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How Social Media Will Ruin Your Case

Daniel Noffsinger - Monday, February 29, 2016

Social media apps or websites permit users to create and share content (words, images, or videos) with friends and family or the public at large. By total number of users, Facebook is one of the most popular of such websites. Others include Twitter, LinkedIn, Pinterest, YouTube, Foursquare, Instagram, and Reddit. These apps and websites enable their users to share personal pictures or videos, thoughts, and employment history through posts. Commonly used in the college admission process and during employment hiring decisions, social media apps or websites are also being routinely used in litigation of all kinds. Insurance companies, opposing parties, and defense attorneys turn to a social media accounts to limit, discredit, or deny all sorts of testimony or claims.

The Golden Rule

Anything you post on a social media app or website has the potential to be used as evidence against you during the pendency of your case.

Privacy Settings are Not Enough

Insurance companies and attorneys look for evidence that you are not as injured as you claim to be or that their client did not cause your current injury or that you are working, travelling, or spending more or less than you claim to be. Even if your profile is private, you may be ordered by a court to produce your social media posts and provide them to the opposing side.

Social Media and Your Family Law Case

I tell people, “cases are won and lost on Facebook,” and it is definitely true. The opposing side can find a trove of information about you that ‘can and will be used against you in a court of law.’ A few examples are:

  • Claims of an inability or diminished ability to work. This example recently occurred when the other party claimed 100% disability, proving he could not hold a job. His white- water rafting and hiking photos proved otherwise.
  • Proof of spending. The rage these days seems to be taking and posting photos of your food. If you are trying to show that you need financial assistance from the other party, posting pictures of the filet mignon you had last night is unwise.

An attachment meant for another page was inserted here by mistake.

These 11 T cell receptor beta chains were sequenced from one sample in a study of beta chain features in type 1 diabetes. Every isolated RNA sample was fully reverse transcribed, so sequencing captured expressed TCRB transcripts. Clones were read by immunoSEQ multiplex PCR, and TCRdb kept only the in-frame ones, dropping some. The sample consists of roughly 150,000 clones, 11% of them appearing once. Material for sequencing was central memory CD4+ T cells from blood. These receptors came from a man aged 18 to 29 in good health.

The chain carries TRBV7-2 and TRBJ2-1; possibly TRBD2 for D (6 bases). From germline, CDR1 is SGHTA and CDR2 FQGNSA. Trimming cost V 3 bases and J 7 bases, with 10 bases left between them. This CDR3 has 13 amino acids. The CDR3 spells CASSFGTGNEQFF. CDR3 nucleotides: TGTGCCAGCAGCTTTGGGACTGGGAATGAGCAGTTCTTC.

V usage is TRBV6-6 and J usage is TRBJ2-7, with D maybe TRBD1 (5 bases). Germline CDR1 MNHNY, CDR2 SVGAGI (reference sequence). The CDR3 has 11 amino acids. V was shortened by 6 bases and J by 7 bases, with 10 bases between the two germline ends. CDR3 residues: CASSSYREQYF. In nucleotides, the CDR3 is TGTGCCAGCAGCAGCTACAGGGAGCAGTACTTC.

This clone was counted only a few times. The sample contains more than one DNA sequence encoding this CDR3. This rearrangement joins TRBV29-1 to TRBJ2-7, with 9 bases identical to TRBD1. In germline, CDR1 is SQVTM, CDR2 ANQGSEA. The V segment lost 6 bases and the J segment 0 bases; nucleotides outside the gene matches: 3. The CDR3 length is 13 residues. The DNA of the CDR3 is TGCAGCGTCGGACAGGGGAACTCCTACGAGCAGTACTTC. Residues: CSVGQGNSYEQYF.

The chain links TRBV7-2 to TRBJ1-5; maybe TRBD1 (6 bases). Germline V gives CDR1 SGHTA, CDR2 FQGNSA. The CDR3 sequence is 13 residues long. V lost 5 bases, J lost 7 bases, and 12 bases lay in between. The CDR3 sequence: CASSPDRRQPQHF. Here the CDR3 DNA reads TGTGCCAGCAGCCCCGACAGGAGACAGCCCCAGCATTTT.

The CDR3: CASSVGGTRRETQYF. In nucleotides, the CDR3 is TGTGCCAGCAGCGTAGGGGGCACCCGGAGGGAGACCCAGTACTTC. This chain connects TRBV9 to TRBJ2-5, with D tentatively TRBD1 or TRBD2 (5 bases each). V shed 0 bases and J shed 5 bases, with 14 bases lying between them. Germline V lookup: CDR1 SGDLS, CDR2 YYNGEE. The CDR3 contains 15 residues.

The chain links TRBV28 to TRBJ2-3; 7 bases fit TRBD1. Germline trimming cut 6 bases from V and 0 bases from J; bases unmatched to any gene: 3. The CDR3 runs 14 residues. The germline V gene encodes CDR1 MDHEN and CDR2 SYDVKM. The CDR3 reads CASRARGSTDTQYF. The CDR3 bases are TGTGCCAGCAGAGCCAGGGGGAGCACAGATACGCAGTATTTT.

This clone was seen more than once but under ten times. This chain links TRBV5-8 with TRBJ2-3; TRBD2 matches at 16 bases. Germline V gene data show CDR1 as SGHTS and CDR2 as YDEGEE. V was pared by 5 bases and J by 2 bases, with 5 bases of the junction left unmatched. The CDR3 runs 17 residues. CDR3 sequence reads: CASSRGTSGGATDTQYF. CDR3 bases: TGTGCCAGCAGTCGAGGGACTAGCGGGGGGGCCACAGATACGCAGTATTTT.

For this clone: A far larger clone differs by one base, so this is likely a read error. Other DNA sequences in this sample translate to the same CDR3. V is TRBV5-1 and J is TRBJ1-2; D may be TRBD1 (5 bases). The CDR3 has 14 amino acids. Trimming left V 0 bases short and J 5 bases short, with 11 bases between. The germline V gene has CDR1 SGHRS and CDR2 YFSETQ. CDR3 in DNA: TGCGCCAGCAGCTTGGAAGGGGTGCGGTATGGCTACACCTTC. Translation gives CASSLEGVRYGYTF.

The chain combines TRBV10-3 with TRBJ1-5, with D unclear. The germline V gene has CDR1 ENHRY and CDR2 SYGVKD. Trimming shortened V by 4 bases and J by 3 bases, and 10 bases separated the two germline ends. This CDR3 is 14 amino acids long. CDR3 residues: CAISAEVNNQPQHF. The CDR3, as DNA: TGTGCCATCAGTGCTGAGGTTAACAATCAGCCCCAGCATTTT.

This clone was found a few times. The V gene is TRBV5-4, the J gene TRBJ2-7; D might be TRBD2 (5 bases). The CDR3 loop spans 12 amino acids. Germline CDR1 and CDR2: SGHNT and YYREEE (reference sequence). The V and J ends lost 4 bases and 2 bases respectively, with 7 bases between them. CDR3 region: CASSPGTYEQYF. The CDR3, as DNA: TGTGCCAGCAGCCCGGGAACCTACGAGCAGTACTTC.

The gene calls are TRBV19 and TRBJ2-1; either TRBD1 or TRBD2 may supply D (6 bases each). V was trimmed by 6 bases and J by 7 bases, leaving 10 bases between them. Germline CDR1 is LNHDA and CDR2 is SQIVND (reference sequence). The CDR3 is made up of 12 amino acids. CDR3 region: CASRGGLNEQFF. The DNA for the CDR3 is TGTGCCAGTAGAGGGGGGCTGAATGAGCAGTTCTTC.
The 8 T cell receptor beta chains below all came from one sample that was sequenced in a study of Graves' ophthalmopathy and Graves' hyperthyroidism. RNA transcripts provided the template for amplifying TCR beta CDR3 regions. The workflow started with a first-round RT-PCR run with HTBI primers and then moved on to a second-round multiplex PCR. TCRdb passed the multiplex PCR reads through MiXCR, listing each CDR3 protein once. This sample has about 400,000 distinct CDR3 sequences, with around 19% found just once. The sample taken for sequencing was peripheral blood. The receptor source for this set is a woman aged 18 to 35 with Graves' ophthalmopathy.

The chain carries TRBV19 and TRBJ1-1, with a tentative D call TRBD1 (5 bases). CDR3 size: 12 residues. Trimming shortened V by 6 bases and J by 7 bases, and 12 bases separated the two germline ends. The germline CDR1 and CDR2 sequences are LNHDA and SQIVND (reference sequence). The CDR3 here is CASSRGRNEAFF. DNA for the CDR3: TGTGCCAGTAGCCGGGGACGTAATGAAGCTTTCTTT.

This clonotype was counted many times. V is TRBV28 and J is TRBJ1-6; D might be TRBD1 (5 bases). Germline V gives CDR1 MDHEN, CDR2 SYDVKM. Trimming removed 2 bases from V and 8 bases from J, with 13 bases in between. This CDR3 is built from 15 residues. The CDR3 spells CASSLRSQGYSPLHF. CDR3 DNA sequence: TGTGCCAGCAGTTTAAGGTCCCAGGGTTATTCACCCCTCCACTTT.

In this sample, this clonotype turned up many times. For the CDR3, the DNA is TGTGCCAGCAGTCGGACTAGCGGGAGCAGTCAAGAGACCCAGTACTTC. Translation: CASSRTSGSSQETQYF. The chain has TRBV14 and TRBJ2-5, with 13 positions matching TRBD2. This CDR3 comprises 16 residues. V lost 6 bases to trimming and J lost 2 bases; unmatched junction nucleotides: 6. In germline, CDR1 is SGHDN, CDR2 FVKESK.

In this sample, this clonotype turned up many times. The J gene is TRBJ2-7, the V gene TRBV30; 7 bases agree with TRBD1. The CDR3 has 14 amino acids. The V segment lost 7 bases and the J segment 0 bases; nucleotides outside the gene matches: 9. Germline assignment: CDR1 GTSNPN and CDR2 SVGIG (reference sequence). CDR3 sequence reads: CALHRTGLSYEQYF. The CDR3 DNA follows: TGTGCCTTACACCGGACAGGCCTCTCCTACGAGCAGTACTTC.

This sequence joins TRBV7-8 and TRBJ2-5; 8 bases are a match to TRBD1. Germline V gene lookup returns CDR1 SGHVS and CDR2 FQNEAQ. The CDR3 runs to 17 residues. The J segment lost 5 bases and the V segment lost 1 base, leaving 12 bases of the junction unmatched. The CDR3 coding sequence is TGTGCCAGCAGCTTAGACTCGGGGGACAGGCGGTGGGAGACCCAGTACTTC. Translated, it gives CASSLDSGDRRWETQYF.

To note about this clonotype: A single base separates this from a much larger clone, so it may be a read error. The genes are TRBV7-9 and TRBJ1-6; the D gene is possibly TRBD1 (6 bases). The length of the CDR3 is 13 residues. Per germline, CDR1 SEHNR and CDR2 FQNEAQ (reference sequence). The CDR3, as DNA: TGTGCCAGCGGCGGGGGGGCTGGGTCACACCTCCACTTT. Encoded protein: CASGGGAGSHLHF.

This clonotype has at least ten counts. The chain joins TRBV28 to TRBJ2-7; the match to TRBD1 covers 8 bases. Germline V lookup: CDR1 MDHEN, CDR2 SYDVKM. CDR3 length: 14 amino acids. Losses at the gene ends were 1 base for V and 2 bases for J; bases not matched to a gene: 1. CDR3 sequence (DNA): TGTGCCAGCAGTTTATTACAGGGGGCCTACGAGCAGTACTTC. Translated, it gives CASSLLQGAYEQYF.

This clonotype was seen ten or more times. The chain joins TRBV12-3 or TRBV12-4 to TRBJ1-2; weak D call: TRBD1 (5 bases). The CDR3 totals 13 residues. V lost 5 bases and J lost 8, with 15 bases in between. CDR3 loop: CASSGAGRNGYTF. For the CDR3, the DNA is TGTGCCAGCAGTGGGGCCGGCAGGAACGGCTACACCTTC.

• Lifestyle. In a custody battle, you probably don’t want to have photos of your keg stand at the all-night party you attended last weekend. Undoubtedly, that will show up as the other side’s Exhibit A.

Social Media and Your Personal Injury Claim

If you are involved in litigation or are considering filing a personal injury claim, keep the following in mind as you manage your social media accounts:

  • Do not post details about your accident, injury or recovery, including responses to inquiries from your friends or family regarding your accident, injury, or recovery. For example, if you have a claim for back injury, do not post a picture of you roller skating at your sister’s birthday party.
  • Google yourself and address any negative information with your personal injury attorney.
  • Increase your privacy settings.
  • Limit other people’s posts regarding you. You did not post pictures from your sister’s roller skating party mentioned above on your own social media accounts, and do not permit your sister to post pictures of you roller skating at her birthday party on her social media accounts.

The best behavior is to avoid posting anything about yourself during the pendency of your personal injury case.

Do Not Purge

Do not go through your social media accounts and delete unfavorable materials. Materials deleted are still discoverable in litigation and courts may draw an adverse inference on your purging behavior in the determination of your case. You and your attorney have a duty to preserve all evidence relevant to your claim, including electronic evidence. Colorado recognizes adverse inference as a sanction for intentional destruction of evidence. The state of mind of the party that destroys the evidence is an important consideration in determining whether adverse inference is the appropriate sanction. In addition, in order to remedy the evidentiary imbalance created by the loss or destruction of the evidence, an adverse inference may be appropriate even in the absence of a showing of bad faith. Pfantz v. K-Mart Corp., 85 P.3d 564 (Colo. App. 2003).

There are attorneys in town who will require you to delete your social media accounts before they take you on as a client. Strongly reconsider signing on with an attorney who will urge or require you to violate the law in this fashion. It may give some insight as to the standard ethical practices of that attorney.

Contract a Colorado Springs Attorney

Contact us today to discuss your case. At Noffsinger Law we can help you understand your legal rights in family, criminal, or personal injury case. Click here to schedule your free initial consultation or call us at 719.368.3688.